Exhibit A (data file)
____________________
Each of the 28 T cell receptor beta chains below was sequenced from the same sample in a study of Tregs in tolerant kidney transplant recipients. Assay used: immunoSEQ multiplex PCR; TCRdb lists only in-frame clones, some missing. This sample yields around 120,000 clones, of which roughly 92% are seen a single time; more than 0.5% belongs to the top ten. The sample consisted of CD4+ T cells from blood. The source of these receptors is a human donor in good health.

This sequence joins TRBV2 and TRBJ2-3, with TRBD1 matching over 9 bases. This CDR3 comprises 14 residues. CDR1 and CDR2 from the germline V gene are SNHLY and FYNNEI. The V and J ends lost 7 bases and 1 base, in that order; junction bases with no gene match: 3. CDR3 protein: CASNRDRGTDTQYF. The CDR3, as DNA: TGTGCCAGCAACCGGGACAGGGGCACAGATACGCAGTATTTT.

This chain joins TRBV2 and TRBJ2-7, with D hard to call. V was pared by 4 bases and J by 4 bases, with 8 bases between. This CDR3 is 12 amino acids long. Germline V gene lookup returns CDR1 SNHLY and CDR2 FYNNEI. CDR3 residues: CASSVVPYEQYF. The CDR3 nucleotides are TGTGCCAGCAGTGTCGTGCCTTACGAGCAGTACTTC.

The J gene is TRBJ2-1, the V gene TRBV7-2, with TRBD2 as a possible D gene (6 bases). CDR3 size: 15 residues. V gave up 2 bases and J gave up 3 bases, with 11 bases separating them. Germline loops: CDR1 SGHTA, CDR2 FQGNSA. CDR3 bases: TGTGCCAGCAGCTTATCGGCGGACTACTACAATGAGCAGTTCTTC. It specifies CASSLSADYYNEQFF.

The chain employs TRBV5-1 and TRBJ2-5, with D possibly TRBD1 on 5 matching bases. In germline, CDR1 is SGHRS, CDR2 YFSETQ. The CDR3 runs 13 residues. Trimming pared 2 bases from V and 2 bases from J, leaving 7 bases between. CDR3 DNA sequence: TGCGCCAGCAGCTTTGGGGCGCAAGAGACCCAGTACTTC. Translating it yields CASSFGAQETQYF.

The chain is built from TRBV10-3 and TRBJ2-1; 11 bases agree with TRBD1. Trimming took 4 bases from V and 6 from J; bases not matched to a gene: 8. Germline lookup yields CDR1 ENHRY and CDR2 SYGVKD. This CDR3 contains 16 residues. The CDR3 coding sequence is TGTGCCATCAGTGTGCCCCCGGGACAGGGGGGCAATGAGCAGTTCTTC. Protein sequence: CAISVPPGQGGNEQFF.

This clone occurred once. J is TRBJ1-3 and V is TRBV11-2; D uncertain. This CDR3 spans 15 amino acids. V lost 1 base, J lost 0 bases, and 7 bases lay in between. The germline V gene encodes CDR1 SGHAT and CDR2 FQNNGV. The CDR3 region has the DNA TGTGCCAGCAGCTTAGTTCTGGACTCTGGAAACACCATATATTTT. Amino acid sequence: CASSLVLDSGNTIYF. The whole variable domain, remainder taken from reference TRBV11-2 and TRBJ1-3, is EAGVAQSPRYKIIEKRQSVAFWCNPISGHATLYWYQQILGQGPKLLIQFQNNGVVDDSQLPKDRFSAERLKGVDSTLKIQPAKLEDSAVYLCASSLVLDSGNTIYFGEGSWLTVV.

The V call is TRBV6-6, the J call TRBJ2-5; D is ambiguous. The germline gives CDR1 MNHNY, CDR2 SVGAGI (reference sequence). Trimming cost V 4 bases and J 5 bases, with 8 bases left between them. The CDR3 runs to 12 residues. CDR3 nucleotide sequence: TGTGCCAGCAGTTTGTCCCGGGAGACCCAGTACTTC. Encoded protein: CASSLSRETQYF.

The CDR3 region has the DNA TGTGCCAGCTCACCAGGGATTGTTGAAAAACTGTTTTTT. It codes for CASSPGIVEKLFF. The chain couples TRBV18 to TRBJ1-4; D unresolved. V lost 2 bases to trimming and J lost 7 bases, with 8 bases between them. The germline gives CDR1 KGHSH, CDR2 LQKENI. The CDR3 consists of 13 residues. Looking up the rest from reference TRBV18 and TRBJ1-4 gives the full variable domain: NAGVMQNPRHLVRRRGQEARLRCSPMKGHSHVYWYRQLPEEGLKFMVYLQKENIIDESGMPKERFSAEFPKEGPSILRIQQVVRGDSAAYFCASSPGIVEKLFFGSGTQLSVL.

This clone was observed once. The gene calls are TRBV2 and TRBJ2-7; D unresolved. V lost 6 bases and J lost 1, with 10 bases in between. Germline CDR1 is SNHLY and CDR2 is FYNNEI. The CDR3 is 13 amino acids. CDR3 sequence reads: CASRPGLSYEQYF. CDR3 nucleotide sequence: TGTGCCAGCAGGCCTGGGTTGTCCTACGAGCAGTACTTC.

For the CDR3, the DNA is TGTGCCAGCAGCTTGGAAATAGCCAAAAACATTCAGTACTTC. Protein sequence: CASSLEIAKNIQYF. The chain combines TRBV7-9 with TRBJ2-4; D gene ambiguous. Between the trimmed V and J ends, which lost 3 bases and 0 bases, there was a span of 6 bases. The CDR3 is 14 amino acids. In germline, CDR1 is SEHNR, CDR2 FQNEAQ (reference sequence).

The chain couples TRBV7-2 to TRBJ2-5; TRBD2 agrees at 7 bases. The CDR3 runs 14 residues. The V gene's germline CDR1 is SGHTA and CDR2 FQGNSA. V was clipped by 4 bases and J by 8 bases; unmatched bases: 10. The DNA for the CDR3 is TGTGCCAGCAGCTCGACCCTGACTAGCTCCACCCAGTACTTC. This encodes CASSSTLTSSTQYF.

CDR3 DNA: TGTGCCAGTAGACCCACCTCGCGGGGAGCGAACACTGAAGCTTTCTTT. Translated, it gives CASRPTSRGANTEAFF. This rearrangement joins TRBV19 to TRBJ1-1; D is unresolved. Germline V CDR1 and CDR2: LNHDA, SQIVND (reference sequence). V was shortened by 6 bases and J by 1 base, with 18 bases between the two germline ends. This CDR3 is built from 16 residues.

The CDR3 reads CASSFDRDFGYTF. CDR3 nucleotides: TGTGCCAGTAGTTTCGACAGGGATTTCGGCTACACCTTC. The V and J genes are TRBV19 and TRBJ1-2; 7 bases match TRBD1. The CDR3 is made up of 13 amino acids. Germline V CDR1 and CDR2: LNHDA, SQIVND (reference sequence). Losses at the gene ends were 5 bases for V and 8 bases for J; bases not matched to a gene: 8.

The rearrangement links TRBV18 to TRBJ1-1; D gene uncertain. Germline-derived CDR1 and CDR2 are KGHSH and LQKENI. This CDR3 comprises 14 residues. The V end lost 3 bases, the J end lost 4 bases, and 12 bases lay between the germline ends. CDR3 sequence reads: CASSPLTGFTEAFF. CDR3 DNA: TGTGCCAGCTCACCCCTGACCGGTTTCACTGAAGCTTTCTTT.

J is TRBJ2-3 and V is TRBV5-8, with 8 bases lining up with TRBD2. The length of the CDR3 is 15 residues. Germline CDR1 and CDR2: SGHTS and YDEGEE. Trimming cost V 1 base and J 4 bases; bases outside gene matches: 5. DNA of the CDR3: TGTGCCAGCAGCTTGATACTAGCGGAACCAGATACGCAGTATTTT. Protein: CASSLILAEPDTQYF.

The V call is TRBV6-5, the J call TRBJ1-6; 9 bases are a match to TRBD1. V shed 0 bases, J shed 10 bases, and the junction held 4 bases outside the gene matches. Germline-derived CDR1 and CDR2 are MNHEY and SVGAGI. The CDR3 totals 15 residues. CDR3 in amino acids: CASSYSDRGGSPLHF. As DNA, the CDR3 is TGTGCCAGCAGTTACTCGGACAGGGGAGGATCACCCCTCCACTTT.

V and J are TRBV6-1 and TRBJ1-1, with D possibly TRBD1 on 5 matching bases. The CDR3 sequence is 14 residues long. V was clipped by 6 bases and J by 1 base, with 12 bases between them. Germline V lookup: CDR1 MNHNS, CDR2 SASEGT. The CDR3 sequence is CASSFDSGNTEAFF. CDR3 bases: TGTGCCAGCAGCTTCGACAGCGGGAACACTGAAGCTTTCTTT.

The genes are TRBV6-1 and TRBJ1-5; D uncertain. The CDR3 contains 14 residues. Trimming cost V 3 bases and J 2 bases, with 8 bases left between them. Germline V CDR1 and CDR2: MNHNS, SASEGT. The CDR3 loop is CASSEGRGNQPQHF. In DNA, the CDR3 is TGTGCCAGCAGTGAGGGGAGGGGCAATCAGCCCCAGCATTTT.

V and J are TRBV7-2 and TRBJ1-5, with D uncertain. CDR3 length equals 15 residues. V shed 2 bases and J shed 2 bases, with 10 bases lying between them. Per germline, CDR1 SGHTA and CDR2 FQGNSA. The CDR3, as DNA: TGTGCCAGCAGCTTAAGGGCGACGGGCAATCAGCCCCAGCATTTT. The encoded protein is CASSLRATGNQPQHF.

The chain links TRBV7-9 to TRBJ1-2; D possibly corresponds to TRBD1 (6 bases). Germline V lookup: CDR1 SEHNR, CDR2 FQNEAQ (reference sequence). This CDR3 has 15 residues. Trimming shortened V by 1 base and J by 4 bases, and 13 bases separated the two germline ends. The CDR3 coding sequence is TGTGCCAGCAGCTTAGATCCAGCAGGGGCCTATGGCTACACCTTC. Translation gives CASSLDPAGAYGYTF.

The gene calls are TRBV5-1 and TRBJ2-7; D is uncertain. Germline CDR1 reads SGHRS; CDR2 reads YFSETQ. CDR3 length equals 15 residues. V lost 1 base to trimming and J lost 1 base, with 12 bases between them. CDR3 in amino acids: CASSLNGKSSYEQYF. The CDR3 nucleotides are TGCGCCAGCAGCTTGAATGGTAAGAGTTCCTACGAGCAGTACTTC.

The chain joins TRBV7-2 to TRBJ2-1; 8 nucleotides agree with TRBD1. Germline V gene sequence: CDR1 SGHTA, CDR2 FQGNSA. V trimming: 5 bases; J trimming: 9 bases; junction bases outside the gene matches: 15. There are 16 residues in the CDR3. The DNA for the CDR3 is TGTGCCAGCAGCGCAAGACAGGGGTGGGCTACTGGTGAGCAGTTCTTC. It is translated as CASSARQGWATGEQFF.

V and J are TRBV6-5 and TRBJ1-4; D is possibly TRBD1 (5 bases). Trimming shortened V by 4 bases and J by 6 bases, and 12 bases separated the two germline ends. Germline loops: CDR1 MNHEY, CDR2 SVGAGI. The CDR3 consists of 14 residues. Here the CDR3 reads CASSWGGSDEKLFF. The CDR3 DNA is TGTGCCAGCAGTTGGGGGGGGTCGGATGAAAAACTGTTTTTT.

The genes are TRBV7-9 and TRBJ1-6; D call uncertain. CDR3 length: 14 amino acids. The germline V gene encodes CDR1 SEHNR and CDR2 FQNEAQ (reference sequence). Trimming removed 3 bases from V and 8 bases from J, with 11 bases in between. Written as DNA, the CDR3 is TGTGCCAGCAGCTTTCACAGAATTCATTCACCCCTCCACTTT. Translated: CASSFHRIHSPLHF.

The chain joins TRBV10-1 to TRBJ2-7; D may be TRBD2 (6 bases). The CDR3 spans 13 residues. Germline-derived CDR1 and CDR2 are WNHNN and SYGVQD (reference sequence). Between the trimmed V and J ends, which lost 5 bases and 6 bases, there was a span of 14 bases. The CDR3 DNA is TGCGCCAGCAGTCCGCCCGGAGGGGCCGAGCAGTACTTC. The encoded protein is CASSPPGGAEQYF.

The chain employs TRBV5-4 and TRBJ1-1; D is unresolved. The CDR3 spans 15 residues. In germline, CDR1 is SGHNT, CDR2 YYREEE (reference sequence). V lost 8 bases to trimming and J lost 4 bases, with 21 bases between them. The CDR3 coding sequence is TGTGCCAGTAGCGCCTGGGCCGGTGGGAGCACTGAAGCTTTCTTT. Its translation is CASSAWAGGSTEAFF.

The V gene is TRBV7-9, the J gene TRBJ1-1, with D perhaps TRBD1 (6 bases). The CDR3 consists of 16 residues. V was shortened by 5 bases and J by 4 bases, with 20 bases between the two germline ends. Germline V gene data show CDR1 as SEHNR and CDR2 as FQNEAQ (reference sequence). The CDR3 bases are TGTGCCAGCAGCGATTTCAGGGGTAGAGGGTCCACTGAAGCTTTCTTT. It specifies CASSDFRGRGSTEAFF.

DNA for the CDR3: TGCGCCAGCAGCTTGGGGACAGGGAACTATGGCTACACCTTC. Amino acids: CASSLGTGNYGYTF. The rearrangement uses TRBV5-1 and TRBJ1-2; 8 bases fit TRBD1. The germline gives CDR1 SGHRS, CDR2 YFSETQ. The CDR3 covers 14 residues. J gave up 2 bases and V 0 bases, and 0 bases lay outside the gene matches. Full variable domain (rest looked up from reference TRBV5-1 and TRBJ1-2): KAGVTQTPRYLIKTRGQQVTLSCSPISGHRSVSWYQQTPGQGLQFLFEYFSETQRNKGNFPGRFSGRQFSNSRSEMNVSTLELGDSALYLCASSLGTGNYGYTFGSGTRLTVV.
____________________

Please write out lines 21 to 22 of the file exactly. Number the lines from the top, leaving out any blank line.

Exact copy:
The chain links TRBV7-9 to TRBJ1-2; D possibly corresponds to TRBD1 (6 bases). Germline V lookup: CDR1 SEHNR, CDR2 FQNEAQ (reference sequence). This CDR3 has 15 residues. Trimming shortened V by 1 base and J by 4 bases, and 13 bases separated the two germline ends. The CDR3 coding sequence is TGTGCCAGCAGCTTAGATCCAGCAGGGGCCTATGGCTACACCTTC. Translation gives CASSLDPAGAYGYTF.

The gene calls are TRBV5-1 and TRBJ2-7; D is uncertain. Germline CDR1 reads SGHRS; CDR2 reads YFSETQ. CDR3 length equals 15 residues. V lost 1 base to trimming and J lost 1 base, with 12 bases between them. CDR3 in amino acids: CASSLNGKSSYEQYF. The CDR3 nucleotides are TGCGCCAGCAGCTTGAATGGTAAGAGTTCCTACGAGCAGTACTTC.